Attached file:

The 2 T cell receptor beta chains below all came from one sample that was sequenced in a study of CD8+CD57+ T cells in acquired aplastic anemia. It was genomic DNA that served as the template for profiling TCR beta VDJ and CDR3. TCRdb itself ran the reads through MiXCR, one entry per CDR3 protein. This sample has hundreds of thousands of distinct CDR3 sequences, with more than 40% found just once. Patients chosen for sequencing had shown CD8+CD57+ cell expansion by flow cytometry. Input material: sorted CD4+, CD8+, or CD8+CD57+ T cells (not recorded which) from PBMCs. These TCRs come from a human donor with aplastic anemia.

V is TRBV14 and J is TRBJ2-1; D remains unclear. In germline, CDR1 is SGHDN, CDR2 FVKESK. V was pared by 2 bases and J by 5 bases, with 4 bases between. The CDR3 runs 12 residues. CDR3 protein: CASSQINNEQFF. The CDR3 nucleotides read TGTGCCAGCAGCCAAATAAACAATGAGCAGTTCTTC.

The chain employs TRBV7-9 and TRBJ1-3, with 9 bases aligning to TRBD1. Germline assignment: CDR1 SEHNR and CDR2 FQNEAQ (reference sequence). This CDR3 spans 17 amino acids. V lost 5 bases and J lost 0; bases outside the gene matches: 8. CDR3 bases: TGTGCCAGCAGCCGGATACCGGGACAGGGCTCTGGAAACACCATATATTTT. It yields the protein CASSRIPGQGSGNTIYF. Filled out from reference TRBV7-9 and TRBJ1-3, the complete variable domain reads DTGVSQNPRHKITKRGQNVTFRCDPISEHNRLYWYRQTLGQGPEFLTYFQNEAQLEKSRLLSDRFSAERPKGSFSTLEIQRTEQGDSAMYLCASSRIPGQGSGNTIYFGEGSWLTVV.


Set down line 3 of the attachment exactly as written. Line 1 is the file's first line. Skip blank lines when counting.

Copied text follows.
The chain employs TRBV7-9 and TRBJ1-3, with 9 bases aligning to TRBD1. Germline assignment: CDR1 SEHNR and CDR2 FQNEAQ (reference sequence). This CDR3 spans 17 amino acids. V lost 5 bases and J lost 0; bases outside the gene matches: 8. CDR3 bases: TGTGCCAGCAGCCGGATACCGGGACAGGGCTCTGGAAACACCATATATTTT. It yields the protein CASSRIPGQGSGNTIYF. Filled out from reference TRBV7-9 and TRBJ1-3, the complete variable domain reads DTGVSQNPRHKITKRGQNVTFRCDPISEHNRLYWYRQTLGQGPEFLTYFQNEAQLEKSRLLSDRFSAERPKGSFSTLEIQRTEQGDSAMYLCASSRIPGQGSGNTIYFGEGSWLTVV.